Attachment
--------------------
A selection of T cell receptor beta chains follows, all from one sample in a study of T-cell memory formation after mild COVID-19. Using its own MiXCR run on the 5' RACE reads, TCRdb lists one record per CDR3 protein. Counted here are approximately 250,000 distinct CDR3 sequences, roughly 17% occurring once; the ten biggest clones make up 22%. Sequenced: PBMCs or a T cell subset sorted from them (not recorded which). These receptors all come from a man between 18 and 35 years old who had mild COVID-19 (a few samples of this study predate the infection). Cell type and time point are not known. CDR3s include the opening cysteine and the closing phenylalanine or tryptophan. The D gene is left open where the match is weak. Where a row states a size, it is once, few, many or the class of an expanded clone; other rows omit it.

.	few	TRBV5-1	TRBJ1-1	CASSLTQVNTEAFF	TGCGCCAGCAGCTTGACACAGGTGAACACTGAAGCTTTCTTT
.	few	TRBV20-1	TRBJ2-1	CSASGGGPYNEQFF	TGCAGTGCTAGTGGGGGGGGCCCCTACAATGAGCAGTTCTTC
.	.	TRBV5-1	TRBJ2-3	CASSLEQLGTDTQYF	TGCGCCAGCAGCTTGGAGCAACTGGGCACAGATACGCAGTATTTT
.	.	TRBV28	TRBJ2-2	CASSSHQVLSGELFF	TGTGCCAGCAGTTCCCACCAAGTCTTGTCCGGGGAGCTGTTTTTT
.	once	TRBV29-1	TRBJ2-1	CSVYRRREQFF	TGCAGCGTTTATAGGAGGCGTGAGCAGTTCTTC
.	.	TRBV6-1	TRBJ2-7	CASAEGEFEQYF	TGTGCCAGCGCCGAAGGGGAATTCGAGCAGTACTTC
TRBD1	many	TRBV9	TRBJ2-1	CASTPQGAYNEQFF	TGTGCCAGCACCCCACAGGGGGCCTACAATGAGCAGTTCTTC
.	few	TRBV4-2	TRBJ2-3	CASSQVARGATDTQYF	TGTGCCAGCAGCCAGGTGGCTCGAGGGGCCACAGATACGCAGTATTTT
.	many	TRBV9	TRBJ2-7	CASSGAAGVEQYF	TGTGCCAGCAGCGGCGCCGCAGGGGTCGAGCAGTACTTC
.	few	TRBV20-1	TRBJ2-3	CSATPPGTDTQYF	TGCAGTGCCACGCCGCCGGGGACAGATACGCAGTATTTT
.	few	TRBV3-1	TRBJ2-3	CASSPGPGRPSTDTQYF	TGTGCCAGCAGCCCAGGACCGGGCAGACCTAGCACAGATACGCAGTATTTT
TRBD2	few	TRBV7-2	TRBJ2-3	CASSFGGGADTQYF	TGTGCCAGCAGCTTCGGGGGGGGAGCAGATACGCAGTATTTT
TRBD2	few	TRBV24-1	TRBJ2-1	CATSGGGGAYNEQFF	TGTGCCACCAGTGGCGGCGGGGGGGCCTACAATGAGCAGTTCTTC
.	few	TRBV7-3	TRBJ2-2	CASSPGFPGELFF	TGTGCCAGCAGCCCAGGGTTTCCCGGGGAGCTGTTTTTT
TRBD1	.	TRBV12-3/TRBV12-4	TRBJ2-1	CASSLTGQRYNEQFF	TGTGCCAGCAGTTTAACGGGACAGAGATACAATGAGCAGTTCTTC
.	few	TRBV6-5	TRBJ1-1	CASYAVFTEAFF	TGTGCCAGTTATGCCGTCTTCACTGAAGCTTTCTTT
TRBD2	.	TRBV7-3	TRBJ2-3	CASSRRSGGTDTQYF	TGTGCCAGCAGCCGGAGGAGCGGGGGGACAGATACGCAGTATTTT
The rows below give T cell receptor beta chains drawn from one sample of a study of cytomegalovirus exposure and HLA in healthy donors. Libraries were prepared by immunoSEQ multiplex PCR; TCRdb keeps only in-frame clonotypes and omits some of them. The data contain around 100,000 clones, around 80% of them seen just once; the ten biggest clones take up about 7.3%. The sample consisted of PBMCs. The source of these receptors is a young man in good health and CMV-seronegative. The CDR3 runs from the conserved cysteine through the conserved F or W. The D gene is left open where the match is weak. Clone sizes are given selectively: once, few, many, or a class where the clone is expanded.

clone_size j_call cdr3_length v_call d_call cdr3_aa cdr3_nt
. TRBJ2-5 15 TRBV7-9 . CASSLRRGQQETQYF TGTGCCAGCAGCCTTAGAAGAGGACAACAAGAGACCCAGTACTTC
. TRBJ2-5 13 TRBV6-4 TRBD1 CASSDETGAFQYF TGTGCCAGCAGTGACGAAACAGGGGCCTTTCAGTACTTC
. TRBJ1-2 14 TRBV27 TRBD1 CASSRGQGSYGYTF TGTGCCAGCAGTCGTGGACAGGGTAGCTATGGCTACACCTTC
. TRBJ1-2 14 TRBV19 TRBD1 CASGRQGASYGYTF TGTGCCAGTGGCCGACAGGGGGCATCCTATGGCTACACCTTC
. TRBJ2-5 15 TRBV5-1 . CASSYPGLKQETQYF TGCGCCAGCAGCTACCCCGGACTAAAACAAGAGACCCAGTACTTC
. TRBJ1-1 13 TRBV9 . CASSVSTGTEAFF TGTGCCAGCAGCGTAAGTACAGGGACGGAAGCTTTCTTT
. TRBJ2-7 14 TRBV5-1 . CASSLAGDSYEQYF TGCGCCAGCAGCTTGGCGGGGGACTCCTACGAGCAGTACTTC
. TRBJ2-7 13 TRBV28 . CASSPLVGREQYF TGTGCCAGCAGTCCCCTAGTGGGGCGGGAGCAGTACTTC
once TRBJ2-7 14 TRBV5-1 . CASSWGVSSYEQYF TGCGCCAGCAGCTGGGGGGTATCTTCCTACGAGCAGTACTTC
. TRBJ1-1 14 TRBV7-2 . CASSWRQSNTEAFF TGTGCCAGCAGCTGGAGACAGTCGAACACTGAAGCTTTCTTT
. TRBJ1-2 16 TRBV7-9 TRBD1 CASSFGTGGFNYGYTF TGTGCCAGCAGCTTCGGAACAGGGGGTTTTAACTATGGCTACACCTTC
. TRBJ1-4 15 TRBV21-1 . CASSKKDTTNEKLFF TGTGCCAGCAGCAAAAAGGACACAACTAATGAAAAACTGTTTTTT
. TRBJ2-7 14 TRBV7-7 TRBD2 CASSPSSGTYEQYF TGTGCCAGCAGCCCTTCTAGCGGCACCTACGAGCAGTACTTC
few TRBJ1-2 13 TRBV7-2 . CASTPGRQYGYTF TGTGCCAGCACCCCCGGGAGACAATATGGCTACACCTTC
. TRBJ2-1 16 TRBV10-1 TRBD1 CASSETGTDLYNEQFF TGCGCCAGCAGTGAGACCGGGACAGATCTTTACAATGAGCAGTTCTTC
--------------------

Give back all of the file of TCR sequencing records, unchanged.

A selection of T cell receptor beta chains follows, all from one sample in a study of T-cell memory formation after mild COVID-19. Using its own MiXCR run on the 5' RACE reads, TCRdb lists one record per CDR3 protein. Counted here are approximately 250,000 distinct CDR3 sequences, roughly 17% occurring once; the ten biggest clones make up 22%. Sequenced: PBMCs or a T cell subset sorted from them (not recorded which). These receptors all come from a man between 18 and 35 years old who had mild COVID-19 (a few samples of this study predate the infection). Cell type and time point are not known. CDR3s include the opening cysteine and the closing phenylalanine or tryptophan. The D gene is left open where the match is weak. Where a row states a size, it is once, few, many or the class of an expanded clone; other rows omit it.

.	few	TRBV5-1	TRBJ1-1	CASSLTQVNTEAFF	TGCGCCAGCAGCTTGACACAGGTGAACACTGAAGCTTTCTTT
.	few	TRBV20-1	TRBJ2-1	CSASGGGPYNEQFF	TGCAGTGCTAGTGGGGGGGGCCCCTACAATGAGCAGTTCTTC
.	.	TRBV5-1	TRBJ2-3	CASSLEQLGTDTQYF	TGCGCCAGCAGCTTGGAGCAACTGGGCACAGATACGCAGTATTTT
.	.	TRBV28	TRBJ2-2	CASSSHQVLSGELFF	TGTGCCAGCAGTTCCCACCAAGTCTTGTCCGGGGAGCTGTTTTTT
.	once	TRBV29-1	TRBJ2-1	CSVYRRREQFF	TGCAGCGTTTATAGGAGGCGTGAGCAGTTCTTC
.	.	TRBV6-1	TRBJ2-7	CASAEGEFEQYF	TGTGCCAGCGCCGAAGGGGAATTCGAGCAGTACTTC
TRBD1	many	TRBV9	TRBJ2-1	CASTPQGAYNEQFF	TGTGCCAGCACCCCACAGGGGGCCTACAATGAGCAGTTCTTC
.	few	TRBV4-2	TRBJ2-3	CASSQVARGATDTQYF	TGTGCCAGCAGCCAGGTGGCTCGAGGGGCCACAGATACGCAGTATTTT
.	many	TRBV9	TRBJ2-7	CASSGAAGVEQYF	TGTGCCAGCAGCGGCGCCGCAGGGGTCGAGCAGTACTTC
.	few	TRBV20-1	TRBJ2-3	CSATPPGTDTQYF	TGCAGTGCCACGCCGCCGGGGACAGATACGCAGTATTTT
.	few	TRBV3-1	TRBJ2-3	CASSPGPGRPSTDTQYF	TGTGCCAGCAGCCCAGGACCGGGCAGACCTAGCACAGATACGCAGTATTTT
TRBD2	few	TRBV7-2	TRBJ2-3	CASSFGGGADTQYF	TGTGCCAGCAGCTTCGGGGGGGGAGCAGATACGCAGTATTTT
TRBD2	few	TRBV24-1	TRBJ2-1	CATSGGGGAYNEQFF	TGTGCCACCAGTGGCGGCGGGGGGGCCTACAATGAGCAGTTCTTC
.	few	TRBV7-3	TRBJ2-2	CASSPGFPGELFF	TGTGCCAGCAGCCCAGGGTTTCCCGGGGAGCTGTTTTTT
TRBD1	.	TRBV12-3/TRBV12-4	TRBJ2-1	CASSLTGQRYNEQFF	TGTGCCAGCAGTTTAACGGGACAGAGATACAATGAGCAGTTCTTC
.	few	TRBV6-5	TRBJ1-1	CASYAVFTEAFF	TGTGCCAGTTATGCCGTCTTCACTGAAGCTTTCTTT
TRBD2	.	TRBV7-3	TRBJ2-3	CASSRRSGGTDTQYF	TGTGCCAGCAGCCGGAGGAGCGGGGGGACAGATACGCAGTATTTT
The rows below give T cell receptor beta chains drawn from one sample of a study of cytomegalovirus exposure and HLA in healthy donors. Libraries were prepared by immunoSEQ multiplex PCR; TCRdb keeps only in-frame clonotypes and omits some of them. The data contain around 100,000 clones, around 80% of them seen just once; the ten biggest clones take up about 7.3%. The sample consisted of PBMCs. The source of these receptors is a young man in good health and CMV-seronegative. The CDR3 runs from the conserved cysteine through the conserved F or W. The D gene is left open where the match is weak. Clone sizes are given selectively: once, few, many, or a class where the clone is expanded.

clone_size j_call cdr3_length v_call d_call cdr3_aa cdr3_nt
. TRBJ2-5 15 TRBV7-9 . CASSLRRGQQETQYF TGTGCCAGCAGCCTTAGAAGAGGACAACAAGAGACCCAGTACTTC
. TRBJ2-5 13 TRBV6-4 TRBD1 CASSDETGAFQYF TGTGCCAGCAGTGACGAAACAGGGGCCTTTCAGTACTTC
. TRBJ1-2 14 TRBV27 TRBD1 CASSRGQGSYGYTF TGTGCCAGCAGTCGTGGACAGGGTAGCTATGGCTACACCTTC
. TRBJ1-2 14 TRBV19 TRBD1 CASGRQGASYGYTF TGTGCCAGTGGCCGACAGGGGGCATCCTATGGCTACACCTTC
. TRBJ2-5 15 TRBV5-1 . CASSYPGLKQETQYF TGCGCCAGCAGCTACCCCGGACTAAAACAAGAGACCCAGTACTTC
. TRBJ1-1 13 TRBV9 . CASSVSTGTEAFF TGTGCCAGCAGCGTAAGTACAGGGACGGAAGCTTTCTTT
. TRBJ2-7 14 TRBV5-1 . CASSLAGDSYEQYF TGCGCCAGCAGCTTGGCGGGGGACTCCTACGAGCAGTACTTC
. TRBJ2-7 13 TRBV28 . CASSPLVGREQYF TGTGCCAGCAGTCCCCTAGTGGGGCGGGAGCAGTACTTC
once TRBJ2-7 14 TRBV5-1 . CASSWGVSSYEQYF TGCGCCAGCAGCTGGGGGGTATCTTCCTACGAGCAGTACTTC
. TRBJ1-1 14 TRBV7-2 . CASSWRQSNTEAFF TGTGCCAGCAGCTGGAGACAGTCGAACACTGAAGCTTTCTTT
. TRBJ1-2 16 TRBV7-9 TRBD1 CASSFGTGGFNYGYTF TGTGCCAGCAGCTTCGGAACAGGGGGTTTTAACTATGGCTACACCTTC
. TRBJ1-4 15 TRBV21-1 . CASSKKDTTNEKLFF TGTGCCAGCAGCAAAAAGGACACAACTAATGAAAAACTGTTTTTT
. TRBJ2-7 14 TRBV7-7 TRBD2 CASSPSSGTYEQYF TGTGCCAGCAGCCCTTCTAGCGGCACCTACGAGCAGTACTTC
few TRBJ1-2 13 TRBV7-2 . CASTPGRQYGYTF TGTGCCAGCACCCCCGGGAGACAATATGGCTACACCTTC
. TRBJ2-1 16 TRBV10-1 TRBD1 CASSETGTDLYNEQFF TGCGCCAGCAGTGAGACCGGGACAGATCTTTACAATGAGCAGTTCTTC